Coverage I/O

Base classes for image and coverage I/O operations.

See Overview of Coverage support in

Packages provided in this module

The main packages are listed below.


This module provides also a collection of predefined color palettes.


The process of creating a GridCoverage2D starts with creating an ImageReader to access the contents of the original data in some source, such as a file on disk. This ImageReader will need to provide both a RenderedImage and an object which extends IIOMetadata since the interface calls for these methods.

The final step involves writing code which can create a GridCoverage2D. That class will need to get the RenderedImage from the ImageReader and will need to parse the IIOMetadata instance also obtained from the ImageReader to extract the required information on both the meaning of the data and the georeferencing of the image. With that information, the class will use the GridCoverageFactory in the coverage module to instantiate the GridCoverage2D.

Some work has been done in GeoAPI and Geotk to start to create a more general framework. For example, the class that builds a GridCoverage is generally called a GridCoverageReader since it is based on an ImageReader.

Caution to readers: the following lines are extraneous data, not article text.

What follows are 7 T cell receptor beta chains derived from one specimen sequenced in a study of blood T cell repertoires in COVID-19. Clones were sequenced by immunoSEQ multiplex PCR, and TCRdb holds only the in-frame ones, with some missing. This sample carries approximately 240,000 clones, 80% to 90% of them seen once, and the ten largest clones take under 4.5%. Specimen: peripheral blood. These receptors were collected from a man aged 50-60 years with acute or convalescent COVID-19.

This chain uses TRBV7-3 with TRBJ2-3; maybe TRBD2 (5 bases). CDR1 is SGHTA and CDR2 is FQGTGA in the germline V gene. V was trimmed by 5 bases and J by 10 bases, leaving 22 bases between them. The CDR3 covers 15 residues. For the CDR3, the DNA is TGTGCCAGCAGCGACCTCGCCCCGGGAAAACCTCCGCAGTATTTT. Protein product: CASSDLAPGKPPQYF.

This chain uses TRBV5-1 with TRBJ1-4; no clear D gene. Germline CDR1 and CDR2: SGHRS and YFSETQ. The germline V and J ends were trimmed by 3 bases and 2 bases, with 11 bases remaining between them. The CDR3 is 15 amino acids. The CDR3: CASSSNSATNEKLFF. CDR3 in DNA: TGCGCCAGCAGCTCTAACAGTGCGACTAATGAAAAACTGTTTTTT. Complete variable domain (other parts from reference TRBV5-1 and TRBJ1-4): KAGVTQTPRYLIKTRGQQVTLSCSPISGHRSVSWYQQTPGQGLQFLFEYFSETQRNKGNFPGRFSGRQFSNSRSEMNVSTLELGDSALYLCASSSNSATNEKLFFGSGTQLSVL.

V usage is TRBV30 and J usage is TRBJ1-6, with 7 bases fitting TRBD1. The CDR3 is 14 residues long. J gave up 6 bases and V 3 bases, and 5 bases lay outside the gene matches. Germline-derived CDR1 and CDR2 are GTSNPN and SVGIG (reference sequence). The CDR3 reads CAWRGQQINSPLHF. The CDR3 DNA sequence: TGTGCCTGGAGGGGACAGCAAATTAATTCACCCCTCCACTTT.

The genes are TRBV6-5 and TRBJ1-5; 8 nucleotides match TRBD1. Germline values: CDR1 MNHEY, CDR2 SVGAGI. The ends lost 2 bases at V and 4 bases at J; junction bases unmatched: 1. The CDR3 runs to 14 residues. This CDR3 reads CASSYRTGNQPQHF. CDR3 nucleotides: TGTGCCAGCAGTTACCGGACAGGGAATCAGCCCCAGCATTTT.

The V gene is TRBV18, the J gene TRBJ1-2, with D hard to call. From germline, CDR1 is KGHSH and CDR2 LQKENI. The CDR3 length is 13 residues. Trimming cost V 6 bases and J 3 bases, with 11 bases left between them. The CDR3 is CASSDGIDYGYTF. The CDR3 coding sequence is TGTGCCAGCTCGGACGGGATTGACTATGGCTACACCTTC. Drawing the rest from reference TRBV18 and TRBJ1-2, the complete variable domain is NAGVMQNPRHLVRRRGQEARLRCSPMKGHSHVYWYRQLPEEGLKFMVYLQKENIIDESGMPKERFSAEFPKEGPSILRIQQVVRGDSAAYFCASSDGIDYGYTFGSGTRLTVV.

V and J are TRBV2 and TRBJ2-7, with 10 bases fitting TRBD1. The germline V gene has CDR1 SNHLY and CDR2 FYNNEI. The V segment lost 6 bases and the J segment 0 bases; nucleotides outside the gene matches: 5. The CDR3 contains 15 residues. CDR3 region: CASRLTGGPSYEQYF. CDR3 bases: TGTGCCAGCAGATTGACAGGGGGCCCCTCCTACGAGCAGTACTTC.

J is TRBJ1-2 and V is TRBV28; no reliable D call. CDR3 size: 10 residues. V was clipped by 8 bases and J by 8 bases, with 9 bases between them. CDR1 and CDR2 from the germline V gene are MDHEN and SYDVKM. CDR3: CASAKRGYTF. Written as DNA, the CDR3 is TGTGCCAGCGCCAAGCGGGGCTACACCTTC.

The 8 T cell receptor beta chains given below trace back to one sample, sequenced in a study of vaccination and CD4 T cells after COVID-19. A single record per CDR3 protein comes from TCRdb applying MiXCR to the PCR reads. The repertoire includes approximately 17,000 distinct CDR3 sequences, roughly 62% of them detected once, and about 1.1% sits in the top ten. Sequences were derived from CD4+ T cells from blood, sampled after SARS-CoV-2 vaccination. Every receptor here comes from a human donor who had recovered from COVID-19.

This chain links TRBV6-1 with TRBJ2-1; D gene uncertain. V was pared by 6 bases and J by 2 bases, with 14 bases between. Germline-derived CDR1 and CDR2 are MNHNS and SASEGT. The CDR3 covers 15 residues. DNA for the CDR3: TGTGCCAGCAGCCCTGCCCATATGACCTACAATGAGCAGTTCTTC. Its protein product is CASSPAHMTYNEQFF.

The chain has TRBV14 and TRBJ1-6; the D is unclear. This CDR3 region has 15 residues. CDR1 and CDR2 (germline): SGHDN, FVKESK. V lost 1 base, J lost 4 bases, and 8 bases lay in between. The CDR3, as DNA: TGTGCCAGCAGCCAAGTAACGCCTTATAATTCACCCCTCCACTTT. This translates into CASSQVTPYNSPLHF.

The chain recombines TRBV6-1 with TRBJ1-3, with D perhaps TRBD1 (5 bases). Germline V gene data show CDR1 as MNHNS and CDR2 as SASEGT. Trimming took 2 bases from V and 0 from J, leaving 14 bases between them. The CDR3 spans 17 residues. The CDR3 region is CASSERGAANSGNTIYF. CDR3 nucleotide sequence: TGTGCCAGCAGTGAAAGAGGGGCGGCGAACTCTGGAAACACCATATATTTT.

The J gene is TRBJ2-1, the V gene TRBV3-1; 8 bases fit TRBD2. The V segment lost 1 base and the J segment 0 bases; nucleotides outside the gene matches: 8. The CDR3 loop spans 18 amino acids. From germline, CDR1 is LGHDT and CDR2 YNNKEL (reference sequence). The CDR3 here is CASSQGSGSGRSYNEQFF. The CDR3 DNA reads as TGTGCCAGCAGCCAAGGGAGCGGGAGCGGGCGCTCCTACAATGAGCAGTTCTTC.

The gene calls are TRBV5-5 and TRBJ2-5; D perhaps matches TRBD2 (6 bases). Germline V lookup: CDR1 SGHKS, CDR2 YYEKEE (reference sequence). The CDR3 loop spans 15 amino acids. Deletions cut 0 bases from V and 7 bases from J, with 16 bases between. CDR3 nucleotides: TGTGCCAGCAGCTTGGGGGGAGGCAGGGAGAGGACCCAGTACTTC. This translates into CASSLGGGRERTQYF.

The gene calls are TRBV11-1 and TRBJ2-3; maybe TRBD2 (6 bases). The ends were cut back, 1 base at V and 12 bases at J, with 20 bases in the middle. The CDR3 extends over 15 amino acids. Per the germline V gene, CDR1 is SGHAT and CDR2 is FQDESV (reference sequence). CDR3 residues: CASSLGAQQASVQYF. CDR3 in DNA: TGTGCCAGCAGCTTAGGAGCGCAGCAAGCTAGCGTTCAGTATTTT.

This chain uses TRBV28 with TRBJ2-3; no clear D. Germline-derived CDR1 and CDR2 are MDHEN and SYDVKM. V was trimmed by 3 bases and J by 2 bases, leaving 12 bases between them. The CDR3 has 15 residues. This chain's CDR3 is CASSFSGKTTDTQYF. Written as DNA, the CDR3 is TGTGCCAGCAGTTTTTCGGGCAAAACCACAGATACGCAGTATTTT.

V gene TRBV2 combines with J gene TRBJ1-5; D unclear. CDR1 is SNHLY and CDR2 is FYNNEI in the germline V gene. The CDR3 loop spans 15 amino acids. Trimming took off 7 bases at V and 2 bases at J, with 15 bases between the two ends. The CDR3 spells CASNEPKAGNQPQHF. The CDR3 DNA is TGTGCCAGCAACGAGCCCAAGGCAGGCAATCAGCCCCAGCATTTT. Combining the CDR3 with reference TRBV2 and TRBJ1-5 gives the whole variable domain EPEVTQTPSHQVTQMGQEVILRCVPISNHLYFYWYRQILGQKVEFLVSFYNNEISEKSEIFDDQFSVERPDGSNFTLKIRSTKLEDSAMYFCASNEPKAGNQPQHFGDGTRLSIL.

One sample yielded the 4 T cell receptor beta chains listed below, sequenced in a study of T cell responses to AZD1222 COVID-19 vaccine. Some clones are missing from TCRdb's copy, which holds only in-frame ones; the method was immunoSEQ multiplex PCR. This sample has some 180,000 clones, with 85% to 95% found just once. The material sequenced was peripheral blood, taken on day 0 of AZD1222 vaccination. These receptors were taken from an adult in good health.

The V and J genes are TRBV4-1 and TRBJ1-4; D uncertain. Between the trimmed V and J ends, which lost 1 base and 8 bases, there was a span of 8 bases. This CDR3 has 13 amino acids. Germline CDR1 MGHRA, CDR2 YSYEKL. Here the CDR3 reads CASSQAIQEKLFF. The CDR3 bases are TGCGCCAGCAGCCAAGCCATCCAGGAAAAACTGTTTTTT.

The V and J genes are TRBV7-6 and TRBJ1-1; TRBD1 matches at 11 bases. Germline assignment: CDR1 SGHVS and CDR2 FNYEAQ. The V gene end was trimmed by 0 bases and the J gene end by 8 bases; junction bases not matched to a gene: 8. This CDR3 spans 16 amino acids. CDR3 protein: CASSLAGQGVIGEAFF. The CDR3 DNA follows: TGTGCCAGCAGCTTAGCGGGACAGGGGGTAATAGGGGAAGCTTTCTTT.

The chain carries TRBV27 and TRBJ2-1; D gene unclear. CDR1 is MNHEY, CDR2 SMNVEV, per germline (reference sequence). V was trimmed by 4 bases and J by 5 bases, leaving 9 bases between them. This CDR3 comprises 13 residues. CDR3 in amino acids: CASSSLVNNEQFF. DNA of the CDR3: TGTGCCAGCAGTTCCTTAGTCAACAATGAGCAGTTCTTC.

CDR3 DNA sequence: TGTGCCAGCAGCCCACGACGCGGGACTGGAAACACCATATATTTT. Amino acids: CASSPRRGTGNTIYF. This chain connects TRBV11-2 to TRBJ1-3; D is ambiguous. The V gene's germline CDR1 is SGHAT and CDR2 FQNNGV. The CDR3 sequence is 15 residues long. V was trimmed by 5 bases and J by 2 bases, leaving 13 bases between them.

Create an ImageReader

The ImageReader class is part of the javax.imageio package. It is an abstract class which needs only a few methods defined to work the critical ones being:

  • getImageMetadata(...) : IIOMetaData
  • read(...) : BufferedImage

with the key difficulty, apart from being able to generate the image, being how to build the IIOMetadata object. In our case, we subclass that object adding the metadata information we will need.

The core functionality of this class follows the standard Java Image I/O framework which is explained in the package documentation which includes the useful Java Image I/O API Guide.

The metadata which is required to build the GridCoverage2D objects may be contained in the image file itself, as is frequently the case in complex file formats such as NetCDF, or may have to be obtained from the user based on their knowledge of the files they are using.

The programmer, obviously, can choose where in their input chain they wish to obtain from the user the required information. Because sometimes the information can be obtained from the file, it seems reasonable to place this query at the level of the image reader; however, that implies designing the exchange of this information through the IIOMetadata structure. Alternatively, the programmer could obtain the required information in the next step.